0:     Input:: the number of emotions: emotion set: classification result of bi-classifier
1:  Compute the number of different emotions in :
2:  Create an emotion set with the maximum number in :
4:  if  then
5:     return  
6:  else
7:     for  to K do
9:     end for
10:     return  
11:  end if
Algorithm 1 Voting Decision Algorithm

It can be proved that the final emotion recognition result can be correctly derived by the above voting decision algorithm given that all the bi-classifiers give the correct distinguishing result for each emotion-pair. The theorem and proof procedure is described in Theorem 1.

Theorem 1.

Voting decision will be able to derive the correct result given all bi-classifiers are in correct situation.


Given the symbol definitions in Algorithm 1, let be the target emotion and . So,

4 Experiment

4.1 Experimental Setting

In this study, we used the well known Berlin emotional database (EmoDB) [18]. Ten actors (5 male and 5 female) simulated the emotions, producing 10 German sentences (5 short and 5 longer). EmoDB comprises 535 utterances that cover 6 archetypal emotions and 1 neutral emotion from everyday communication, namely, Anger, Fear, Happiness, Sadness, Disgust, Boredom and Neutral. Our work focuses on speaker independent emotion recognition, hence the samples of 8 actors (4 males and 4 females) are used as the training set, and the samples from the other 2 actors (1 male and 1 female) are used as the test set. The 5-fold-cross-validation method is used to conduct the experiments. OpenSmile toolkit [19] is used to extract acoustic features, and a total of 988 features are obtained.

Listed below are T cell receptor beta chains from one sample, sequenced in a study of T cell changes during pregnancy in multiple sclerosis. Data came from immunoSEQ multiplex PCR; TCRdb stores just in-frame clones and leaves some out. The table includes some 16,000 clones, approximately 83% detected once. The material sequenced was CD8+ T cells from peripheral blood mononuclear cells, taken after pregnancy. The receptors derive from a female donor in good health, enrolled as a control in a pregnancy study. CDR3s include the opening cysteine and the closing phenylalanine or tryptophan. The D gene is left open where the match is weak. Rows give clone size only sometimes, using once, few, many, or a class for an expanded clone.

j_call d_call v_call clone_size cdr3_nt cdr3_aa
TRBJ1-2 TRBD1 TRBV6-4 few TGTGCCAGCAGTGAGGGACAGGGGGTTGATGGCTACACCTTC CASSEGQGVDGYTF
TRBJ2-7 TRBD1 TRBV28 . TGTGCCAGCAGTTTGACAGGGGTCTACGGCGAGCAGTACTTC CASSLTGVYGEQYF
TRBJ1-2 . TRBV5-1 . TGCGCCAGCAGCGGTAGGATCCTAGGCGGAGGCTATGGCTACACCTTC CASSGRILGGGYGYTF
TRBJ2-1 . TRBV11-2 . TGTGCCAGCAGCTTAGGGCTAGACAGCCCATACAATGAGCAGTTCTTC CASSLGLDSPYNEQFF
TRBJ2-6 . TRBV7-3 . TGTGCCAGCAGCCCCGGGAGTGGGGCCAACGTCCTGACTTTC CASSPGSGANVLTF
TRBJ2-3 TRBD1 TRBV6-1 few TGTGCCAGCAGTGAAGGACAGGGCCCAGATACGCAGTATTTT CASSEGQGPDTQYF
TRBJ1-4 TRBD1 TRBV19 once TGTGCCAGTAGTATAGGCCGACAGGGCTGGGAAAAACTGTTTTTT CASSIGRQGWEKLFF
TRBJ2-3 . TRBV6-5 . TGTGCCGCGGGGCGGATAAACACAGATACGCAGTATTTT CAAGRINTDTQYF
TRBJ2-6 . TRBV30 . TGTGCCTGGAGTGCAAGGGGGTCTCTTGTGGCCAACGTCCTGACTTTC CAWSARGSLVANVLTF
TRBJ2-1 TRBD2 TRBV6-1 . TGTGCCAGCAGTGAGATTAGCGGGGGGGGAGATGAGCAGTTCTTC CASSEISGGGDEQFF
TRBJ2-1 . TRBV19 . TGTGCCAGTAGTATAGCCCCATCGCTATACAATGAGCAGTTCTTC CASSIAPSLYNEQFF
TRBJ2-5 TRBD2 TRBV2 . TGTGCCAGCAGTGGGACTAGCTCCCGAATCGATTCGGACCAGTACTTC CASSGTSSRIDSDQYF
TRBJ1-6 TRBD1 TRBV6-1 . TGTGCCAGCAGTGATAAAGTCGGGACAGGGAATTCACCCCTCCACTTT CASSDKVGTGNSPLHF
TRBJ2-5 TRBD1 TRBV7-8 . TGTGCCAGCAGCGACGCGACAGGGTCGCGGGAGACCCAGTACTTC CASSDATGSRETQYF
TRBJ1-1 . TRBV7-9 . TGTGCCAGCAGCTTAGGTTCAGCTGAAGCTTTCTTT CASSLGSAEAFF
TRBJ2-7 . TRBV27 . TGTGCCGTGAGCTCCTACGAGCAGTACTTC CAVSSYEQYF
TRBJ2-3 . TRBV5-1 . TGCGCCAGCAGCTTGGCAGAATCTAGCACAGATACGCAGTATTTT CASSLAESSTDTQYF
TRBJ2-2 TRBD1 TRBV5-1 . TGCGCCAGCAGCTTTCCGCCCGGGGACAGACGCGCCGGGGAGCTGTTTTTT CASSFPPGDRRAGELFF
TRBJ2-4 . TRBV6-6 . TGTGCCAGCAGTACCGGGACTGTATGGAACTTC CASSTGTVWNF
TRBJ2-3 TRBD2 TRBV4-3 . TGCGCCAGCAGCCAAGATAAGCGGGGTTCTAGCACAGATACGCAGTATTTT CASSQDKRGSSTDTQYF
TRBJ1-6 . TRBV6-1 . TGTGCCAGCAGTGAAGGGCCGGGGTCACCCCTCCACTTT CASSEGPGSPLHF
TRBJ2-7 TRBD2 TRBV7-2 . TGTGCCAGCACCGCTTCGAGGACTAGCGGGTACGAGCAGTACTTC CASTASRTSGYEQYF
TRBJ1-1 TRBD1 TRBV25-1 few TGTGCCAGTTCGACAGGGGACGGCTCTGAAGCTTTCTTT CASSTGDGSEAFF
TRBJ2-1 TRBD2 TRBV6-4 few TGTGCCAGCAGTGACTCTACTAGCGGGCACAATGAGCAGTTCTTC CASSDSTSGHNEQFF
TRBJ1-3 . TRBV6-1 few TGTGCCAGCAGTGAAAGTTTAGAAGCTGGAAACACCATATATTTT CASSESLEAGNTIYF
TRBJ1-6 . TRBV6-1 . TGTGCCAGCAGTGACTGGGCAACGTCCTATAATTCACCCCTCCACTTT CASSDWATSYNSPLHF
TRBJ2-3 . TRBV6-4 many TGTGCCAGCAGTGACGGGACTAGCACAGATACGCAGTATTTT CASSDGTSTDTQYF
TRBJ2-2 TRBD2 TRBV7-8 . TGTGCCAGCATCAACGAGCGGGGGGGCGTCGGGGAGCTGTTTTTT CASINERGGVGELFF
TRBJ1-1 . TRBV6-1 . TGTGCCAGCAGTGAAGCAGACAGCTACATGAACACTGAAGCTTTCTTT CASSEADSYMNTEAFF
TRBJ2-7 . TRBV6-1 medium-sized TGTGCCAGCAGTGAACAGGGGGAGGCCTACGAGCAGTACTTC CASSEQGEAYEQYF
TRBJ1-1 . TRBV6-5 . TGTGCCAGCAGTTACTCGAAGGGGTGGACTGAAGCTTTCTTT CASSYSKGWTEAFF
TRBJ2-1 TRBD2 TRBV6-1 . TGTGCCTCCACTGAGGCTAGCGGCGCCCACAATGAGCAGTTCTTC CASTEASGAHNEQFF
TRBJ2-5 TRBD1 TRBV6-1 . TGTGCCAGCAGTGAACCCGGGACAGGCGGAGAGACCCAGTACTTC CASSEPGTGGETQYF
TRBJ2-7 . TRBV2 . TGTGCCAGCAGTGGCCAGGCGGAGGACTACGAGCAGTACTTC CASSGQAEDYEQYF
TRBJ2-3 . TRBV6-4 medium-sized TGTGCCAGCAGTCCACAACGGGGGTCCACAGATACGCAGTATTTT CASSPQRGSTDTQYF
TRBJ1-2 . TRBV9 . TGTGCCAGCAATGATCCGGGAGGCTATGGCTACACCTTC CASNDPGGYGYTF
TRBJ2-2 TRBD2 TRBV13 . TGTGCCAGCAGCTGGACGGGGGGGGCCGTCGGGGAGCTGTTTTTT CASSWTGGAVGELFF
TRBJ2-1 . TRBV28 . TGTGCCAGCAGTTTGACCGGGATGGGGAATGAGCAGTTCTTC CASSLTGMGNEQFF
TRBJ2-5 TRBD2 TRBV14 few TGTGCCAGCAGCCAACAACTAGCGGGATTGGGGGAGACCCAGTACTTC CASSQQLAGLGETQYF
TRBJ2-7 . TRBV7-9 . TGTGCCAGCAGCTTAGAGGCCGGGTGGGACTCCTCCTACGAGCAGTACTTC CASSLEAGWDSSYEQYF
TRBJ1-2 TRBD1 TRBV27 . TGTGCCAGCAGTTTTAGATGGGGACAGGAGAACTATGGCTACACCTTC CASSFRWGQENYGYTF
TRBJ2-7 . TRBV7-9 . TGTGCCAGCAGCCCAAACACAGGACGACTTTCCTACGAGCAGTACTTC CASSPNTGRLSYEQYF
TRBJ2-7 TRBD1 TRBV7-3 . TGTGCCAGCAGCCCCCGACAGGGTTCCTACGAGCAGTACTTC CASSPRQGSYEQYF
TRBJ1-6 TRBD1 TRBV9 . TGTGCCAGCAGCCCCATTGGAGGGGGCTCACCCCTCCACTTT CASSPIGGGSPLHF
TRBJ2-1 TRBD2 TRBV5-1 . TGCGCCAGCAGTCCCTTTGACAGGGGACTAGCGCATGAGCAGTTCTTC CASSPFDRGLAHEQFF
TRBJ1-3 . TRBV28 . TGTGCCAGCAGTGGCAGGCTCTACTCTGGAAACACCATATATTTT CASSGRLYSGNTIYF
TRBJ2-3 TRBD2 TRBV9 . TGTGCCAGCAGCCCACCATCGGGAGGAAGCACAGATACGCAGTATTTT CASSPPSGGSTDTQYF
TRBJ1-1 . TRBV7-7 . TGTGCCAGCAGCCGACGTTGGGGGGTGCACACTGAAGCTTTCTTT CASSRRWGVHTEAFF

Two experiment are conducted. In the first one, GA is used to select feature subset for each emotion-pair. As for emotion classification, the same emotion classifier is used for all emotion-pairs, but trained with different features subsets associated with different emotion-pairs. Furthermore, the same classifier is also used to recognize the emotions from the feature subsets associated with all emotions. This experiment is to verify that selecting the feature subset associated with emotion-pairs is better than the feature subset associated with all emotions using the same classifier. The details of parameter setting for GA are as follows: individual size 50, population size 100, two-point crossover with crossover probability 0.8, substitution mutation with mutation probability 0.1. If the generation number reaches 300 or the fitness value does not improve for the last 100 generation, the GA algorithm stops. In this experiment, 50 most representative features are selected by the GA algorithm to form the feature subset for not only every emotion-pair but also all emotions. Furthermore, two different classifiers (LR and SVM) are tested.